Oct. 9, 2019
Serious illness affects more than a person’s health. A life-limiting diagnosis can have profound effects on a patient’s own identity. It can conscript the patient’s loved ones into burdensome caregiving. It can start a pinball’s journey through doctors’ offices and hospitals and home health agencies, careening from provider to provider. This all too frequently happens without an intentional pause to consider a question fundamental to human dignity: What does this patient truly want right now?
A number of Bay Area doctors have become eloquent, visible leaders in centering this question, including Jessica Zitter, BJ Miller, Shoshana Ungerleider, Lucy Kalanithi, and Steve Pantilat. 1 They and others have documented ways that American health care may be able to offer an extra layer of support to improve the quality of life of patients and families burdened with a serious diagnosis. One way is to employ a broader team of nurses, faith leaders, and social workers that can help patients and families work through these inevitable, painful discussions about their values and wishes for care.
We hope, amid all that heaviness, to provide relief from the symptoms and stress of a serious illness regardless of whether the patient is at an early stage of their illness or facing the end of their life. The vision to improve care for these patients came from our donor and board chair Joyce Stupski, who cared for her husband Larry through his prolonged cancer. When the Stupski Foundation relaunched, it did so with a commitment to reduce unnecessary suffering and help patients identify and receive the care that they want, where they want it, before they pass.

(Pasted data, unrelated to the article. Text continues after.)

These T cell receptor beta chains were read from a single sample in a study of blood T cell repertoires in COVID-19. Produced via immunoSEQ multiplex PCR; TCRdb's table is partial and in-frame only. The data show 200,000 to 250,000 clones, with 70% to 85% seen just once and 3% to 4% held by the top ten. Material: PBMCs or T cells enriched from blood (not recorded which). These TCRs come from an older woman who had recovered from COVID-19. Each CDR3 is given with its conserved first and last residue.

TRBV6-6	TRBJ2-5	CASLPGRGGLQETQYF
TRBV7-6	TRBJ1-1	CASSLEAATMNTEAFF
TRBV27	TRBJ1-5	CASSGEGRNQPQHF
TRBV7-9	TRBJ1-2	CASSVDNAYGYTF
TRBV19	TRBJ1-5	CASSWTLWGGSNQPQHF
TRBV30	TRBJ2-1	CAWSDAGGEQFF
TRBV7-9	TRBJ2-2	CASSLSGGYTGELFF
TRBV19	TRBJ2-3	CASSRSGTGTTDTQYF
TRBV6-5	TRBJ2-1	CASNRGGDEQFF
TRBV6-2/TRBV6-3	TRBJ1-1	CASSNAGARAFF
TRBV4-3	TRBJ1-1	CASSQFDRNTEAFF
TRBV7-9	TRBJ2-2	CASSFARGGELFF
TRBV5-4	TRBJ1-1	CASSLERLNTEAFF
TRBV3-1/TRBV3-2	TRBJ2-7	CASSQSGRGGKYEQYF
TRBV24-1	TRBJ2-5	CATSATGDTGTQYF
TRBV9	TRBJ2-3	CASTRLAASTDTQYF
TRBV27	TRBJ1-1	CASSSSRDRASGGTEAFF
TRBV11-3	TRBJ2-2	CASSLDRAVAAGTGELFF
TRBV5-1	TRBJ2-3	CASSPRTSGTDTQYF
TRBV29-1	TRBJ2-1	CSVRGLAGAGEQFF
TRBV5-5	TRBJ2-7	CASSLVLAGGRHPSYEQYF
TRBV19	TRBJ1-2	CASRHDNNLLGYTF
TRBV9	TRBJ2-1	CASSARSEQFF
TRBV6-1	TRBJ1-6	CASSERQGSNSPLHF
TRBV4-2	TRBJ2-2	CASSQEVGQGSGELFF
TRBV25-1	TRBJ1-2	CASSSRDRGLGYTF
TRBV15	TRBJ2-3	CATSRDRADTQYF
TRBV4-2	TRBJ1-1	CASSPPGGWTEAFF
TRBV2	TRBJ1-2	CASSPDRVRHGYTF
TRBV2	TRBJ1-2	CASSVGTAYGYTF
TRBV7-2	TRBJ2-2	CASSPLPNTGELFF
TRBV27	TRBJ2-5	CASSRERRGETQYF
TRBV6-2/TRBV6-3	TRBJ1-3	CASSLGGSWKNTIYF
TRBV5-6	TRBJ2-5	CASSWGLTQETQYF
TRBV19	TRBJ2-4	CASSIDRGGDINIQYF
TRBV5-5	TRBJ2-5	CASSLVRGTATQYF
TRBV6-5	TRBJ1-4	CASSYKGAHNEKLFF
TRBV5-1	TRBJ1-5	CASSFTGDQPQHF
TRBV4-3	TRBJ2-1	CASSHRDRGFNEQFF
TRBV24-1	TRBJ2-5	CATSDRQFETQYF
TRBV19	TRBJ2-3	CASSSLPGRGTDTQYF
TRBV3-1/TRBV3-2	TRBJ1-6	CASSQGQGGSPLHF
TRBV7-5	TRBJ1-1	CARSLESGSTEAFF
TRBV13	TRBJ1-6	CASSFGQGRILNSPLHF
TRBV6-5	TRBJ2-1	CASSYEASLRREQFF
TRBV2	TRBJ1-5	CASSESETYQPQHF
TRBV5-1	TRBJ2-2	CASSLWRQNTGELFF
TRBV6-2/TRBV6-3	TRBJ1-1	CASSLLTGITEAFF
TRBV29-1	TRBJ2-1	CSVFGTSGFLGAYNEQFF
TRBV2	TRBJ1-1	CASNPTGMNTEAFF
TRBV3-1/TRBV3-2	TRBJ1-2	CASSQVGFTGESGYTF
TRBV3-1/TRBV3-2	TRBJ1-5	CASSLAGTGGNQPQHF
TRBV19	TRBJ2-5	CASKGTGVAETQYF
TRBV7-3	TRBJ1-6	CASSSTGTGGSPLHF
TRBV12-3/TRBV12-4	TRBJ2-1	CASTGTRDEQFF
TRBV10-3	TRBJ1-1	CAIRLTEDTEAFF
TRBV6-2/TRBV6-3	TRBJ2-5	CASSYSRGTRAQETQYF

We recently awarded $14 million in grants toward those goals over the next three years. If you live in the Bay Area, it’s pretty likely that we are working with the places where you would get your intensive care if you had a serious illness. This first major round of funding focuses on helping health system leaders expand and improve care for patients. I’m sharing where we are today and what we are trying so that even those of you outside the Bay Area can learn a little from our successes and failures and hopefully improve on our approach in your own philanthropy. (When you do, please share what you’re doing with us on Twitter, @StupskiFDN.)
With all the complex issues patients and their families face near the end of a person’s life, why did we start by giving big grants to hospitals and physician groups? These are complex institutions designed for treating acute, specific problems rather than for addressing the broader notion of living well in spite of serious illness. Fortunately, lots of people in hospitals are trying to address that, and if we can help them accelerate change from the inside, then we expect to be able to reach a lot more patients. One group, which we are working with, are doctors and nurses interested in palliative care.
To quote Dr. BJ Miller, palliative care is about comfort and living well at any life stage; it is not exclusively about end of life care or hospice care. People battling cancer, for example, can benefit from having symptoms like pain or nausea mitigated. Palliative care doctors and nurses can help provide that extra layer of support, whether to alleviate symptom burdens or discussing care and treatment options that fit with a patient’s wants and values. These specialists work alongside a patient’s other physicians as part of the broader care team. This is the approach I hinted at earlier. And it works.